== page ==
Villagers is a card-drafting, tableau-building game for 2-5 players. You play as the founders of a new village during the middle-ages. Over the course of the game you will be selecting new villagers to join you. You’ll be building upon the skills of those currently in your village to make sure you’re increasingly prosperous as the game progresses.
You’ll start the game with a hand of five random villagers from the deck, these will come from a variety of professions which are categorised by the types of materials they use; for example you’ll have ‘ore’ villagers, ‘wood’ villagers, ‘hay’ villagers, and so on…
The game will also begin with the ‘road’ which is a row of six villager cards in the middle of the table, and 6 stacks of cards which will work as the timer for the game. Each stack contains a number of villager cards equal to twice the number of players, and whenever a card is taken from the road, it is replaced with the top card in the left-most stack.
Each round of villagers consists of a draft phase, and a build phase. During the draft phase players will take turns selecting villagers from the road until they have taken two. Plus an extra one for each food symbol they have. During the build phase players may play two villagers from their hand, plus an additional one for each house symbol they have. After the second of the six stacks is depleted there will be a first scoring phase. After all six stacks are gone there’ll be final scoring and whoever has the most gold wins. The powers villagers have can largely be split into four types. Cards which provide gold (points) in both of the scoring rounds. Cards which provide gold in the final scoring round. Aswell as cards which give you food or house symbols. And, finally, ‘special’ villagers which have a variety of different effects.
One of the most interesting aspects of villagers is the way in which you play the villager cards into your tableau. Most of the villagers in the deck are part of a ‘chain’ of villagers. This means that the most powerful cards can only be played if they are covering up the cards which precede them, for example the Jeweller can only be played on top of a Spelunker, which can only be played on top of a Prospector, which can only be played on top of a Miner. Most of these chains begin with basic villagers which you can acquire for bonus actions in the building phase, but this does mean that in order the play the best cards you’ll need to make some highly strategic choices in what you choose to draft from the road.
One of the strongest points of this game is that is plays relatively quickly, with most games running at around 30-45 minutes, and you’re constantly engaged during that time. The turns are lightning fast, and there’s always good cards you’ll want to draft. Importantly, you’ll really feel like you’re achieving something during the rounds of this game, as you build up your chains towards your strongest villagers, and expand your tableau to include a wide-range of gold-collecting powers. And as there are only two scoring rounds in the game, it’s over fairly quickly but still feels like the game has reached its natural conclusion.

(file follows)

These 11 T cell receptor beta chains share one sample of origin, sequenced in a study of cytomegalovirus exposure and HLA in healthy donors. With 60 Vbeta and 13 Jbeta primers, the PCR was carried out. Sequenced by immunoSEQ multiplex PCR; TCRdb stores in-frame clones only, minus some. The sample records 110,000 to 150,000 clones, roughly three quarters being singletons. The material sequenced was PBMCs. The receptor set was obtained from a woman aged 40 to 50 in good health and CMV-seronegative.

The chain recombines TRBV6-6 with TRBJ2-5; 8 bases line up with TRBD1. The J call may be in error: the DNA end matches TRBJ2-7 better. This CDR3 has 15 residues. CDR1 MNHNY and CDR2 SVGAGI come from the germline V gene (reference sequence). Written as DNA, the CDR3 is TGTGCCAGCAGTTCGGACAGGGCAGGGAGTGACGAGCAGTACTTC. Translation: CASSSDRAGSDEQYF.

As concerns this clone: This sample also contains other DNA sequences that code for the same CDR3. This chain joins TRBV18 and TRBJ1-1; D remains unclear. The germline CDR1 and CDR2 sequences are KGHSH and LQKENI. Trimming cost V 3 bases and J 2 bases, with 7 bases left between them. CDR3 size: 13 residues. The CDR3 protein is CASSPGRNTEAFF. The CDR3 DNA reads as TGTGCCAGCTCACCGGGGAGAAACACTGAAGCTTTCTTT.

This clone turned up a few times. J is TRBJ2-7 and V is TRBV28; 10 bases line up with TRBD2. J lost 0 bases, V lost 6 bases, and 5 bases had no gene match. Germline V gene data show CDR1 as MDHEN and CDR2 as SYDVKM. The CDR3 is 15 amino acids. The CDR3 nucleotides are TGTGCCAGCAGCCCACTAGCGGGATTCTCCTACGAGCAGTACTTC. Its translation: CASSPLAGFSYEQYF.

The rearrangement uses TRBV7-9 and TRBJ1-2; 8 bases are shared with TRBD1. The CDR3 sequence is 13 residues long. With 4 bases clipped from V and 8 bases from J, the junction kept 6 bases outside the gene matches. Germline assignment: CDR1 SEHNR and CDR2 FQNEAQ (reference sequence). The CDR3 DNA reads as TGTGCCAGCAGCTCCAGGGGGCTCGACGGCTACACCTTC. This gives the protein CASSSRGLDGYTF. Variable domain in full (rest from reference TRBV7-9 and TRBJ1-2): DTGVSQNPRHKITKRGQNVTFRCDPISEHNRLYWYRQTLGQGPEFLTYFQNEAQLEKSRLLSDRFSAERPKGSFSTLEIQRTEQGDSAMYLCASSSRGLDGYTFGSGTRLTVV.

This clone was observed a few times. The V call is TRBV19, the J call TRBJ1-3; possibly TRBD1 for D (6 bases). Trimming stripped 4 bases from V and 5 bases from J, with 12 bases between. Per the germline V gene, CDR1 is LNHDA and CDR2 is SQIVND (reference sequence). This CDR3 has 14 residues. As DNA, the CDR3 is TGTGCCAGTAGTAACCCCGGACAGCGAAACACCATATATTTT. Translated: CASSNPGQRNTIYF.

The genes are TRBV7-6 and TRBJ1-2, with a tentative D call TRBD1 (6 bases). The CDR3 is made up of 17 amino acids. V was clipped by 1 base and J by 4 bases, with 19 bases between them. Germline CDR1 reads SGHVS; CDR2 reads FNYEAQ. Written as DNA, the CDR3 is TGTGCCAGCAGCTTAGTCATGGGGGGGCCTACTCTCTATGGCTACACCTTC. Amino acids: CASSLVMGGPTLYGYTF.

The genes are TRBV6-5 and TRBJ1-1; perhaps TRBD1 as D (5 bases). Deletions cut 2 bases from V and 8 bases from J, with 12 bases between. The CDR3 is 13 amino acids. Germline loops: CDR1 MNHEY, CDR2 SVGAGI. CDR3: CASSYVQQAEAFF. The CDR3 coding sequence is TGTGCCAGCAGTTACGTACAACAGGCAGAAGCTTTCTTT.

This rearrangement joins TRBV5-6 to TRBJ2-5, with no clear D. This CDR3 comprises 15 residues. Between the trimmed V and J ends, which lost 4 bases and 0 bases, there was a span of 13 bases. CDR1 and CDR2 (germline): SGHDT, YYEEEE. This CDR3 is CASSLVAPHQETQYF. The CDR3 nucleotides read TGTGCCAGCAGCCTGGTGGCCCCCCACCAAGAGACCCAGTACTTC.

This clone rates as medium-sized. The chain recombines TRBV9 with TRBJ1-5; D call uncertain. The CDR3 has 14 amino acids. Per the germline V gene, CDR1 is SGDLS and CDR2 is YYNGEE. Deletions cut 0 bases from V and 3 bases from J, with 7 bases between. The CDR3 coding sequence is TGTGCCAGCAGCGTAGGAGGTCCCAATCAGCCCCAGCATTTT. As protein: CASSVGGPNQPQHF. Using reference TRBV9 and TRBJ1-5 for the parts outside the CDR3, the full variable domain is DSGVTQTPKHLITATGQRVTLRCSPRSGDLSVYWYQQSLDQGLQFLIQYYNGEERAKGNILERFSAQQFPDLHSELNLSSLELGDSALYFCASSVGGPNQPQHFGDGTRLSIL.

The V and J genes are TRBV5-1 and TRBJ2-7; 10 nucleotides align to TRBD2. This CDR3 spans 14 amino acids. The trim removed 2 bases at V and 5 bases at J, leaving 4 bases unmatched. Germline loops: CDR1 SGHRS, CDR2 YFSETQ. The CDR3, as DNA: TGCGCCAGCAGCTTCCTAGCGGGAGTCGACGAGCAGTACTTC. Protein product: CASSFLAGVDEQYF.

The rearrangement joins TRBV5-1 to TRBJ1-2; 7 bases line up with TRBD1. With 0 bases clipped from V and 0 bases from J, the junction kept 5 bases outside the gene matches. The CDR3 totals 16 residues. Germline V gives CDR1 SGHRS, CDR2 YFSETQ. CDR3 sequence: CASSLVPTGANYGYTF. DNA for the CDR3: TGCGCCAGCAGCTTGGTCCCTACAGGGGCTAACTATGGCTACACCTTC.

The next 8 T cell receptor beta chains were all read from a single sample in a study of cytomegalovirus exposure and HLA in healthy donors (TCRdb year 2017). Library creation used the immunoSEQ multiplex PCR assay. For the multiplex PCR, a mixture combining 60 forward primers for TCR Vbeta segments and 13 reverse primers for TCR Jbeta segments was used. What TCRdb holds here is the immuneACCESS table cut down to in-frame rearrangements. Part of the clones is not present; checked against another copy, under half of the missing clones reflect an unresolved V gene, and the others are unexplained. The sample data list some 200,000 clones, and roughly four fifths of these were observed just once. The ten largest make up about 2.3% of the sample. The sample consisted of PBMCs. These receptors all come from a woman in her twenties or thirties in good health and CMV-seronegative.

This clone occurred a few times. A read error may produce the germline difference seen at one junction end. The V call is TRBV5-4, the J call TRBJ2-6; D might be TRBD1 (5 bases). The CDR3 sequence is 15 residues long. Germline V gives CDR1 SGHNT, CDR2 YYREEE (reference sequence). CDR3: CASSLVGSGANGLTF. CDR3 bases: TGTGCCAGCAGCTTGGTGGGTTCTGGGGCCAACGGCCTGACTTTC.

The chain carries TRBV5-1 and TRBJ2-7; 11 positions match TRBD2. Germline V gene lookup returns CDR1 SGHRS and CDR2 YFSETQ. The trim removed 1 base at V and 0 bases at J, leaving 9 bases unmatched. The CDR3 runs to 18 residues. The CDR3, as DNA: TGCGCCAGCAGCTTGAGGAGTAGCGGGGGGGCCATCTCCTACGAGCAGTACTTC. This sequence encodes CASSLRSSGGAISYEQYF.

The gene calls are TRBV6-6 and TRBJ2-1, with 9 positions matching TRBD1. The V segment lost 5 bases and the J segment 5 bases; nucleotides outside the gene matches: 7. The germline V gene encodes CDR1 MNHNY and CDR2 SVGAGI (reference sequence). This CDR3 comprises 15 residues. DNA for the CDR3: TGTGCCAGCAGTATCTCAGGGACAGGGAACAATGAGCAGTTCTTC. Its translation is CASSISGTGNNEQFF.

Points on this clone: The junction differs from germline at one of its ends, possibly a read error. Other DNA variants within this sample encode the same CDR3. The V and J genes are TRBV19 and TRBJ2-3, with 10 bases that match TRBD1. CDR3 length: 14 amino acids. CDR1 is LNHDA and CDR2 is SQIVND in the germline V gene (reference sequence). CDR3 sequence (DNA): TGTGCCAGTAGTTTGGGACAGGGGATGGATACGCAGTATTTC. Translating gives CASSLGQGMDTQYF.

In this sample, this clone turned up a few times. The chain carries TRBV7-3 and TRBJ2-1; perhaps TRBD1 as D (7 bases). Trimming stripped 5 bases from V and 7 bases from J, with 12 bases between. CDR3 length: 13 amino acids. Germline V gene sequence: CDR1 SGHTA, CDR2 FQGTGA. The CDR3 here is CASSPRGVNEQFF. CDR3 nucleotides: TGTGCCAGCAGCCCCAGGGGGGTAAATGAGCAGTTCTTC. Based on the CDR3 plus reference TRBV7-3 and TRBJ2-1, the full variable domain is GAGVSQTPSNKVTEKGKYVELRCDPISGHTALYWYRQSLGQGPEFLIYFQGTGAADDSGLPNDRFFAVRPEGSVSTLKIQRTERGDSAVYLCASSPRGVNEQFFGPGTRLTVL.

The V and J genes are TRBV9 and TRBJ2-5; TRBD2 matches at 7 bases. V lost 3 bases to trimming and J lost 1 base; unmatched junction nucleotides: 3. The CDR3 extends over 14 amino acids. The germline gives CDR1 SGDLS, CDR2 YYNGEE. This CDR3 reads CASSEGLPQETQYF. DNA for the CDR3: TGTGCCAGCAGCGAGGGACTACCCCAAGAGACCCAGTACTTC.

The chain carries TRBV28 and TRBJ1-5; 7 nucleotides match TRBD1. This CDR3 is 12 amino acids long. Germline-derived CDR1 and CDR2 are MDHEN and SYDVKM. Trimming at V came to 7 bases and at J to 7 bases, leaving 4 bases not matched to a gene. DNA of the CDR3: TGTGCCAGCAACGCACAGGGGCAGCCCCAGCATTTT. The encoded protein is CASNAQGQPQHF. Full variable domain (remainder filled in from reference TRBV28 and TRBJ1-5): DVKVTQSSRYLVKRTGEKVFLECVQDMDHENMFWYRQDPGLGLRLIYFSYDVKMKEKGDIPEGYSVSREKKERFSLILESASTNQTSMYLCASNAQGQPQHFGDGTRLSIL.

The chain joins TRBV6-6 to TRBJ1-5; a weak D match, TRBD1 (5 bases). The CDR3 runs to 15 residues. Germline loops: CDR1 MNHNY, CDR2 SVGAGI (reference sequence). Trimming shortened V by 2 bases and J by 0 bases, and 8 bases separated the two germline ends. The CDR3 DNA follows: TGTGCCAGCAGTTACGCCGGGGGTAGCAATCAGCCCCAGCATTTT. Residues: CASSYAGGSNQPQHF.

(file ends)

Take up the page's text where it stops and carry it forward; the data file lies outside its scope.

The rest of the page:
As this is mostly a game about building out your personal village, player interaction in this game is fairly low. There are two main ways in which players in the game interact. Through the common set of cards you’re drafting from. Or through some card which have ‘padlocks’ which may require you to give money to other players in order to play them. If you like games in which you’re mostly working on your own little area and there’s nothing that your opponents can do to mess that up, then this game is definitely going to appeal to you.
Credit to – Sinister Fish Games
Out of the box there isn’t a huge amount of replayability. After a few games you’ll have likely seen all of the villagers which the game has to offer. That’s not necessarily as bad as it sounds though. In Villagers, having familiarity with the cards makes it much easier to discern which strategies you want to employ. Of which there are several which all seem very well-balanced. Also, I’ve brought this to the table many times since I purchased it. I’ve enjoyed each game as much as the last. Since this a card game with a relatively low cost, you should definitely get a good number of plays for your money.
Artwork & Components:
Another great aspect of this game is the cards themselves. The artwork is very clean and colourful, with a charming simplicity to the villagers. Perhaps more importantly, the graphic design is perfect. It’s very clear what each card does and which rules relate to it. This helps keep the gameplay nice and smooth, especially for teaching. The game also comes with cardboard coins to keep track of your gold scoring and some nice separators. All in a compact box.
Villagers really feels like it does something different from all the other cards games I’ve played. Its strongest points are that it’s fast, engaging, and looks great; which are three things I’m always looking for in a card game. It’s also easy enough that it can be played by less experienced gamers. However it still has some interesting decisions about which cards to draft and play. As a bonus, it also scales really well from 2 to 5 players. This is particularly due to the extra professions types you add into the deck for 4 or 5, although I think I like it best at 3 players. If you’re after a new, affordable, strategic card game then I definitely recommend this one.